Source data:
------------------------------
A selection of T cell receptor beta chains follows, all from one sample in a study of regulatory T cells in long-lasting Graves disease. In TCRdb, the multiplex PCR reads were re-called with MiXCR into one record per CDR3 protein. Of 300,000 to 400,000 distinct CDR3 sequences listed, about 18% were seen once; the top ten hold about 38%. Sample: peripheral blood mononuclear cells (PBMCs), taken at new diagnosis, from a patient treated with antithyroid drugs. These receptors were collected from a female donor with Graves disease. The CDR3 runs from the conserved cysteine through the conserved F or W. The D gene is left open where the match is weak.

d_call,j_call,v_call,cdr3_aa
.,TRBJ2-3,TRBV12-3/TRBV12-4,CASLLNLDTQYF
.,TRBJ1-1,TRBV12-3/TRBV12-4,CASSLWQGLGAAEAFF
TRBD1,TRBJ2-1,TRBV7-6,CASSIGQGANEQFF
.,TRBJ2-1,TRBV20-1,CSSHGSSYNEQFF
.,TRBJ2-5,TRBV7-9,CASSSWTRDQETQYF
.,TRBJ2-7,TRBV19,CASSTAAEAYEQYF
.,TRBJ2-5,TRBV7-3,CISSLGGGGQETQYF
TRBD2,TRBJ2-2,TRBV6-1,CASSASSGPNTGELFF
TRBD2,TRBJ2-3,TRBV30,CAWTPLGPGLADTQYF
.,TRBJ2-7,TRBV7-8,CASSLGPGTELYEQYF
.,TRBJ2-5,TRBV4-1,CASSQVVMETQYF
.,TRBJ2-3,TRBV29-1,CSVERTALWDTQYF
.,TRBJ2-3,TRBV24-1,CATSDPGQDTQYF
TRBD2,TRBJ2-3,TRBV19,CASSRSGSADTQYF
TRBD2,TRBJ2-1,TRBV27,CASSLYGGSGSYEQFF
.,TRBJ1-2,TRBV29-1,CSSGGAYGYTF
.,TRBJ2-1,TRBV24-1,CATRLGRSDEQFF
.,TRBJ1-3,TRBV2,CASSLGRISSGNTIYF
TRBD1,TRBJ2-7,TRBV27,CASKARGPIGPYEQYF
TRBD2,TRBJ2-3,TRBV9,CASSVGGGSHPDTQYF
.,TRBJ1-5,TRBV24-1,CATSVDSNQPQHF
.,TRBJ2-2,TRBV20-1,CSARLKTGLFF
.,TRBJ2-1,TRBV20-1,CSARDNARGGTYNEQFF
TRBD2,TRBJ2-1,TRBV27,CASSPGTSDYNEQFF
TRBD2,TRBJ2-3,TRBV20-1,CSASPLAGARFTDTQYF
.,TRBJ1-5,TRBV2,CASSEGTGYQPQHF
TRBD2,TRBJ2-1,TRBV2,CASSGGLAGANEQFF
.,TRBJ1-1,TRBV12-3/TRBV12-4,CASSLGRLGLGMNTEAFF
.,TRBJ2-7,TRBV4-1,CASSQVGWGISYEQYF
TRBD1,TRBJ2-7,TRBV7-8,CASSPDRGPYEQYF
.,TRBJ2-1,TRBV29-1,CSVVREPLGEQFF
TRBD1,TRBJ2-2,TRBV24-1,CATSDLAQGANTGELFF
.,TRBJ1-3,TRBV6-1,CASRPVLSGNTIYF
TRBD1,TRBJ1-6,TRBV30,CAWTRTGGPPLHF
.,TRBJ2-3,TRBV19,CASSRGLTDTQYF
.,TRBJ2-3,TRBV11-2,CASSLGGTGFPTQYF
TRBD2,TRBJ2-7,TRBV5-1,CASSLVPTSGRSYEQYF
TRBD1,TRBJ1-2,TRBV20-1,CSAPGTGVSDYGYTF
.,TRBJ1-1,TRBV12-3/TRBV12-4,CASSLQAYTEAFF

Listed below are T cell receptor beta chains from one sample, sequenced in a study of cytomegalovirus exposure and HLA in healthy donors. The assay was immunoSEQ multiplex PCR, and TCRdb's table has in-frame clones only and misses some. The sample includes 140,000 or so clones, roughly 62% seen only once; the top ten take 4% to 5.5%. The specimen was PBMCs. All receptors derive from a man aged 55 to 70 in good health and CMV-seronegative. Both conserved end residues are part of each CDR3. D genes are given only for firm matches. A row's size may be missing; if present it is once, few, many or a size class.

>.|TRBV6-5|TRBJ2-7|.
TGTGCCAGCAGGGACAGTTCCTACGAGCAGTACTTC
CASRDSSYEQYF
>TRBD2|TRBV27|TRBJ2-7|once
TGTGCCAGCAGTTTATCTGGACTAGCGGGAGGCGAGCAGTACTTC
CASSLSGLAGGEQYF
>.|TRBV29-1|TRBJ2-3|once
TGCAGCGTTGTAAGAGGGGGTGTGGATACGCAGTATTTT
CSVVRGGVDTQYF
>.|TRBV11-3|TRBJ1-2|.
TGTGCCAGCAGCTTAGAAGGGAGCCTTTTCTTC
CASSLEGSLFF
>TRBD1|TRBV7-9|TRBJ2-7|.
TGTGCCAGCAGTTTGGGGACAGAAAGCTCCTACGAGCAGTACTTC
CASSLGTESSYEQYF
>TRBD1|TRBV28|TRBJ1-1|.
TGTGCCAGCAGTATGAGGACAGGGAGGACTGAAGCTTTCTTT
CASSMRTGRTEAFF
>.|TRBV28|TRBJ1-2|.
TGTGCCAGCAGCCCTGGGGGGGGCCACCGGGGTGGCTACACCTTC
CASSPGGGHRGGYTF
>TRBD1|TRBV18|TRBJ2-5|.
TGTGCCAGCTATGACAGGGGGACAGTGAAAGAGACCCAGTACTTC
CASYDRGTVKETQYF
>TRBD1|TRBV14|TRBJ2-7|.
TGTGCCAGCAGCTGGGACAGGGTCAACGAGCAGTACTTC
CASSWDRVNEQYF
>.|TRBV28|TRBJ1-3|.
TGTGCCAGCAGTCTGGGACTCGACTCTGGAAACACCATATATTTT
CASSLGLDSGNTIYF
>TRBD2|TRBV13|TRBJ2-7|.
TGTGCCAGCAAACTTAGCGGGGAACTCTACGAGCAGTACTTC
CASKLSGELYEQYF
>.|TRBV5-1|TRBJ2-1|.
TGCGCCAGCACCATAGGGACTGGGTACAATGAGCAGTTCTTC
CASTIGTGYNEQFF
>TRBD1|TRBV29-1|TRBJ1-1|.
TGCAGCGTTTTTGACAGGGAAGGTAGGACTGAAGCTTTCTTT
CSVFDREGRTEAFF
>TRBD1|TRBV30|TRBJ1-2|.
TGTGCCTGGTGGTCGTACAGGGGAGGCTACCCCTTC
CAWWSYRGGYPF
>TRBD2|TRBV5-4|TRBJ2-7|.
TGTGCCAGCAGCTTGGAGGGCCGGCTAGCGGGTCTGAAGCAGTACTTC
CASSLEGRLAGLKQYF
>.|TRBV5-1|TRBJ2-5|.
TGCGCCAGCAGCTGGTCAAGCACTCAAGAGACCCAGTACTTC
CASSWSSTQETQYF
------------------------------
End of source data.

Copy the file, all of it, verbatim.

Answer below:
A selection of T cell receptor beta chains follows, all from one sample in a study of regulatory T cells in long-lasting Graves disease. In TCRdb, the multiplex PCR reads were re-called with MiXCR into one record per CDR3 protein. Of 300,000 to 400,000 distinct CDR3 sequences listed, about 18% were seen once; the top ten hold about 38%. Sample: peripheral blood mononuclear cells (PBMCs), taken at new diagnosis, from a patient treated with antithyroid drugs. These receptors were collected from a female donor with Graves disease. The CDR3 runs from the conserved cysteine through the conserved F or W. The D gene is left open where the match is weak.

d_call,j_call,v_call,cdr3_aa
.,TRBJ2-3,TRBV12-3/TRBV12-4,CASLLNLDTQYF
.,TRBJ1-1,TRBV12-3/TRBV12-4,CASSLWQGLGAAEAFF
TRBD1,TRBJ2-1,TRBV7-6,CASSIGQGANEQFF
.,TRBJ2-1,TRBV20-1,CSSHGSSYNEQFF
.,TRBJ2-5,TRBV7-9,CASSSWTRDQETQYF
.,TRBJ2-7,TRBV19,CASSTAAEAYEQYF
.,TRBJ2-5,TRBV7-3,CISSLGGGGQETQYF
TRBD2,TRBJ2-2,TRBV6-1,CASSASSGPNTGELFF
TRBD2,TRBJ2-3,TRBV30,CAWTPLGPGLADTQYF
.,TRBJ2-7,TRBV7-8,CASSLGPGTELYEQYF
.,TRBJ2-5,TRBV4-1,CASSQVVMETQYF
.,TRBJ2-3,TRBV29-1,CSVERTALWDTQYF
.,TRBJ2-3,TRBV24-1,CATSDPGQDTQYF
TRBD2,TRBJ2-3,TRBV19,CASSRSGSADTQYF
TRBD2,TRBJ2-1,TRBV27,CASSLYGGSGSYEQFF
.,TRBJ1-2,TRBV29-1,CSSGGAYGYTF
.,TRBJ2-1,TRBV24-1,CATRLGRSDEQFF
.,TRBJ1-3,TRBV2,CASSLGRISSGNTIYF
TRBD1,TRBJ2-7,TRBV27,CASKARGPIGPYEQYF
TRBD2,TRBJ2-3,TRBV9,CASSVGGGSHPDTQYF
.,TRBJ1-5,TRBV24-1,CATSVDSNQPQHF
.,TRBJ2-2,TRBV20-1,CSARLKTGLFF
.,TRBJ2-1,TRBV20-1,CSARDNARGGTYNEQFF
TRBD2,TRBJ2-1,TRBV27,CASSPGTSDYNEQFF
TRBD2,TRBJ2-3,TRBV20-1,CSASPLAGARFTDTQYF
.,TRBJ1-5,TRBV2,CASSEGTGYQPQHF
TRBD2,TRBJ2-1,TRBV2,CASSGGLAGANEQFF
.,TRBJ1-1,TRBV12-3/TRBV12-4,CASSLGRLGLGMNTEAFF
.,TRBJ2-7,TRBV4-1,CASSQVGWGISYEQYF
TRBD1,TRBJ2-7,TRBV7-8,CASSPDRGPYEQYF
.,TRBJ2-1,TRBV29-1,CSVVREPLGEQFF
TRBD1,TRBJ2-2,TRBV24-1,CATSDLAQGANTGELFF
.,TRBJ1-3,TRBV6-1,CASRPVLSGNTIYF
TRBD1,TRBJ1-6,TRBV30,CAWTRTGGPPLHF
.,TRBJ2-3,TRBV19,CASSRGLTDTQYF
.,TRBJ2-3,TRBV11-2,CASSLGGTGFPTQYF
TRBD2,TRBJ2-7,TRBV5-1,CASSLVPTSGRSYEQYF
TRBD1,TRBJ1-2,TRBV20-1,CSAPGTGVSDYGYTF
.,TRBJ1-1,TRBV12-3/TRBV12-4,CASSLQAYTEAFF

Listed below are T cell receptor beta chains from one sample, sequenced in a study of cytomegalovirus exposure and HLA in healthy donors. The assay was immunoSEQ multiplex PCR, and TCRdb's table has in-frame clones only and misses some. The sample includes 140,000 or so clones, roughly 62% seen only once; the top ten take 4% to 5.5%. The specimen was PBMCs. All receptors derive from a man aged 55 to 70 in good health and CMV-seronegative. Both conserved end residues are part of each CDR3. D genes are given only for firm matches. A row's size may be missing; if present it is once, few, many or a size class.

>.|TRBV6-5|TRBJ2-7|.
TGTGCCAGCAGGGACAGTTCCTACGAGCAGTACTTC
CASRDSSYEQYF
>TRBD2|TRBV27|TRBJ2-7|once
TGTGCCAGCAGTTTATCTGGACTAGCGGGAGGCGAGCAGTACTTC
CASSLSGLAGGEQYF
>.|TRBV29-1|TRBJ2-3|once
TGCAGCGTTGTAAGAGGGGGTGTGGATACGCAGTATTTT
CSVVRGGVDTQYF
>.|TRBV11-3|TRBJ1-2|.
TGTGCCAGCAGCTTAGAAGGGAGCCTTTTCTTC
CASSLEGSLFF
>TRBD1|TRBV7-9|TRBJ2-7|.
TGTGCCAGCAGTTTGGGGACAGAAAGCTCCTACGAGCAGTACTTC
CASSLGTESSYEQYF
>TRBD1|TRBV28|TRBJ1-1|.
TGTGCCAGCAGTATGAGGACAGGGAGGACTGAAGCTTTCTTT
CASSMRTGRTEAFF
>.|TRBV28|TRBJ1-2|.
TGTGCCAGCAGCCCTGGGGGGGGCCACCGGGGTGGCTACACCTTC
CASSPGGGHRGGYTF
>TRBD1|TRBV18|TRBJ2-5|.
TGTGCCAGCTATGACAGGGGGACAGTGAAAGAGACCCAGTACTTC
CASYDRGTVKETQYF
>TRBD1|TRBV14|TRBJ2-7|.
TGTGCCAGCAGCTGGGACAGGGTCAACGAGCAGTACTTC
CASSWDRVNEQYF
>.|TRBV28|TRBJ1-3|.
TGTGCCAGCAGTCTGGGACTCGACTCTGGAAACACCATATATTTT
CASSLGLDSGNTIYF
>TRBD2|TRBV13|TRBJ2-7|.
TGTGCCAGCAAACTTAGCGGGGAACTCTACGAGCAGTACTTC
CASKLSGELYEQYF
>.|TRBV5-1|TRBJ2-1|.
TGCGCCAGCACCATAGGGACTGGGTACAATGAGCAGTTCTTC
CASTIGTGYNEQFF
>TRBD1|TRBV29-1|TRBJ1-1|.
TGCAGCGTTTTTGACAGGGAAGGTAGGACTGAAGCTTTCTTT
CSVFDREGRTEAFF
>TRBD1|TRBV30|TRBJ1-2|.
TGTGCCTGGTGGTCGTACAGGGGAGGCTACCCCTTC
CAWWSYRGGYPF
>TRBD2|TRBV5-4|TRBJ2-7|.
TGTGCCAGCAGCTTGGAGGGCCGGCTAGCGGGTCTGAAGCAGTACTTC
CASSLEGRLAGLKQYF
>.|TRBV5-1|TRBJ2-5|.
TGCGCCAGCAGCTGGTCAAGCACTCAAGAGACCCAGTACTTC
CASSWSSTQETQYF